Yoga and its ties to mental health is a burgeoning area of discussion in the mental health field. The way I see it, yoga and psychology are like two roads that eventually converge into one: they both lead toward healthier, more joyful lives, but they originate from different places. My name is Julie Caramanico. I am a certified yoga instructor for adults and children with a master’s degree in Health Psychology. I teach trauma-informed yoga to adults (vinyasa style) and teach kids yoga for children with special needs. For the purposes of this blog, I will be conducting an interview with Jessica Pavelka, a psychotherapist and yoga teacher. We discussed how she uses yoga in therapy, and she offered her wisdom on utilizing yogic tools for two of the most common mental health concerns: depression and anxiety.
My belief in Jesus Christ has given me hope and opportunities beyond my wildest dreams. Growing up I was a nervous kid, fearful of having responsibilities that I was asked to perform, even simple ones. I thought I didn’t have the ability to complete the tasks. Even worse, I was often overlooked by authority figures to be given the duties in the first place. In my mind, they were confirming what I already believed to be true: I was too inadequate to take on responsibilities.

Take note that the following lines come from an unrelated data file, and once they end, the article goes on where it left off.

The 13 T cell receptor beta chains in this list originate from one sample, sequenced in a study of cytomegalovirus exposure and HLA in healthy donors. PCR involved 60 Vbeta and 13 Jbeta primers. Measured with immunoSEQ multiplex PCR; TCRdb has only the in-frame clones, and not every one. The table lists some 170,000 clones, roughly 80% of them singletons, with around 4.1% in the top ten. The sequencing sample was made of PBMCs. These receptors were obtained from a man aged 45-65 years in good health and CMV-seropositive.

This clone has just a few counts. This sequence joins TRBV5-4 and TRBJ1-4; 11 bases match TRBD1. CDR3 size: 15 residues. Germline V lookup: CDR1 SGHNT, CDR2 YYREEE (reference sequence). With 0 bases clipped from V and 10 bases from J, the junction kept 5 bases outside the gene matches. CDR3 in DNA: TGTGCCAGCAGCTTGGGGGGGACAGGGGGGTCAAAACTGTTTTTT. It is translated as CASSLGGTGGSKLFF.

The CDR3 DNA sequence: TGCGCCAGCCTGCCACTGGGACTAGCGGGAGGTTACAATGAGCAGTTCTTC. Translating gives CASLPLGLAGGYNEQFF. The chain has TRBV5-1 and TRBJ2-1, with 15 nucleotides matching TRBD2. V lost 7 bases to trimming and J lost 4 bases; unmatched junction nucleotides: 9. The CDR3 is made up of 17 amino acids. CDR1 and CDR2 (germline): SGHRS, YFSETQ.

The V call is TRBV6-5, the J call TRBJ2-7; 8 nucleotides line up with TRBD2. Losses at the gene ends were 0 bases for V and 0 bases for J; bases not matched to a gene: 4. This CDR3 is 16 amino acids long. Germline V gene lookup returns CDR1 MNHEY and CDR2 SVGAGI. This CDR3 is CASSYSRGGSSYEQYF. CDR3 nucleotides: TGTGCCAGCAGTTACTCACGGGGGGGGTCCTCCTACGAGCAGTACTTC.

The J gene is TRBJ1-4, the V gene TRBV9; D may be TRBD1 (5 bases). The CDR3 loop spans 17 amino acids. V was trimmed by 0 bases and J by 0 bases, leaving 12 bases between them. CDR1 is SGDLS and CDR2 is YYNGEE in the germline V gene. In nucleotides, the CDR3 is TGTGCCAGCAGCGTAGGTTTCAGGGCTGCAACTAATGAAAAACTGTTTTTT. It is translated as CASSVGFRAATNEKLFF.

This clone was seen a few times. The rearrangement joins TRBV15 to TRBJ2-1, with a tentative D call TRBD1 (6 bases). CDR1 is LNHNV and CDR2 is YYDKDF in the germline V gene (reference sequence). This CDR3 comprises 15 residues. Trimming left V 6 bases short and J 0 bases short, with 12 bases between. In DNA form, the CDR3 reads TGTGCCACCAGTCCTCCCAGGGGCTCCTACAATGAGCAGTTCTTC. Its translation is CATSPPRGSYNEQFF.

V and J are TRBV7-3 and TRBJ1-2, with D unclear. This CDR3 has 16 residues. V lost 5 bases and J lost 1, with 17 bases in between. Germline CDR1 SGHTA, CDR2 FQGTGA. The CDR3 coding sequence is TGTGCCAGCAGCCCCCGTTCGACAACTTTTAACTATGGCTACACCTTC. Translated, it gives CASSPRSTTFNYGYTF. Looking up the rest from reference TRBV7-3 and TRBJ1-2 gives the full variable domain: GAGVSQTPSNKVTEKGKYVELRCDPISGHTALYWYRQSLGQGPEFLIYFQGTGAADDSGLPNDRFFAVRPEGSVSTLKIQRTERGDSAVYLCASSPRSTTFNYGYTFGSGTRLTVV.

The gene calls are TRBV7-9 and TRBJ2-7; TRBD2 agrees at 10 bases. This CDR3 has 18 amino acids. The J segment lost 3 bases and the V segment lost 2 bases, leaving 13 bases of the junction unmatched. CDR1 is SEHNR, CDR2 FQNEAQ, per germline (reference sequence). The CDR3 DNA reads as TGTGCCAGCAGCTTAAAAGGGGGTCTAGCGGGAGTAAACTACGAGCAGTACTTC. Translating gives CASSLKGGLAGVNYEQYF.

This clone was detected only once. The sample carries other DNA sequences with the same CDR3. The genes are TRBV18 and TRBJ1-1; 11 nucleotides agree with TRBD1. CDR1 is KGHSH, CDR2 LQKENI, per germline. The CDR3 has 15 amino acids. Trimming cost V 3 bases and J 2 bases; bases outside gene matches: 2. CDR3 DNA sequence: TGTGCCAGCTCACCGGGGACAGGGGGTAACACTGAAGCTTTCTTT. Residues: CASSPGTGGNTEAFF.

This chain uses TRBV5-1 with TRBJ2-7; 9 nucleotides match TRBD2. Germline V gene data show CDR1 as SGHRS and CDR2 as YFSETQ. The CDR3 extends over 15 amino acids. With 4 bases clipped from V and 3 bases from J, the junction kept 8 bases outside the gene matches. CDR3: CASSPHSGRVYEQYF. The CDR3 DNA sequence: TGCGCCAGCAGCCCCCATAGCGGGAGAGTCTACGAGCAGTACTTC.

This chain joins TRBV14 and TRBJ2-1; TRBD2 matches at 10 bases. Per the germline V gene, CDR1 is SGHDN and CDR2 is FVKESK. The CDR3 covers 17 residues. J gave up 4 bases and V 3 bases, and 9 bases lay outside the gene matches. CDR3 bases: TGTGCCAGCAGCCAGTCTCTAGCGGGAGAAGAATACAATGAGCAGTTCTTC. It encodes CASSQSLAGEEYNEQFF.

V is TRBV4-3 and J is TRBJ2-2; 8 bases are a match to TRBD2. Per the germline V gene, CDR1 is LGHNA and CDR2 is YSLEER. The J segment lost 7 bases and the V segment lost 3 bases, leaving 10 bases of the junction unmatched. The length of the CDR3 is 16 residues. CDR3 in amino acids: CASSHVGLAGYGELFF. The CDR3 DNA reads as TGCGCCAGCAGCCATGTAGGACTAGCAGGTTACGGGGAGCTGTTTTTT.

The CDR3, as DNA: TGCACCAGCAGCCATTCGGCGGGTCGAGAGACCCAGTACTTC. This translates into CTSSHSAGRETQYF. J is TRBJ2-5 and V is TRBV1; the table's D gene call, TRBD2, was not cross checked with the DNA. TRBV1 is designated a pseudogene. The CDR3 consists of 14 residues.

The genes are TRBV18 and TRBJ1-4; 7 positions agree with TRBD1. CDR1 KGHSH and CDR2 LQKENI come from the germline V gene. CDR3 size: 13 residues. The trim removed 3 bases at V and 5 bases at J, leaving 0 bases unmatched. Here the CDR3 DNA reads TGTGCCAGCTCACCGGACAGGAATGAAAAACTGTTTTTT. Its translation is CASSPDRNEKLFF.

The body remembers. When I started practicing yoga, I felt really good. Two years in, I became more dedicated to yoga and started doing a more intensive yoga practice (Ashtanga) for a few hours a day.
Much of our country has struggled with the outcome of this election cycle. That’s understandable: negativity, blame, lies, scheming, and misinformation (read: fake news) have plagued this election across both sides of the aisle. The result? Post-election stress.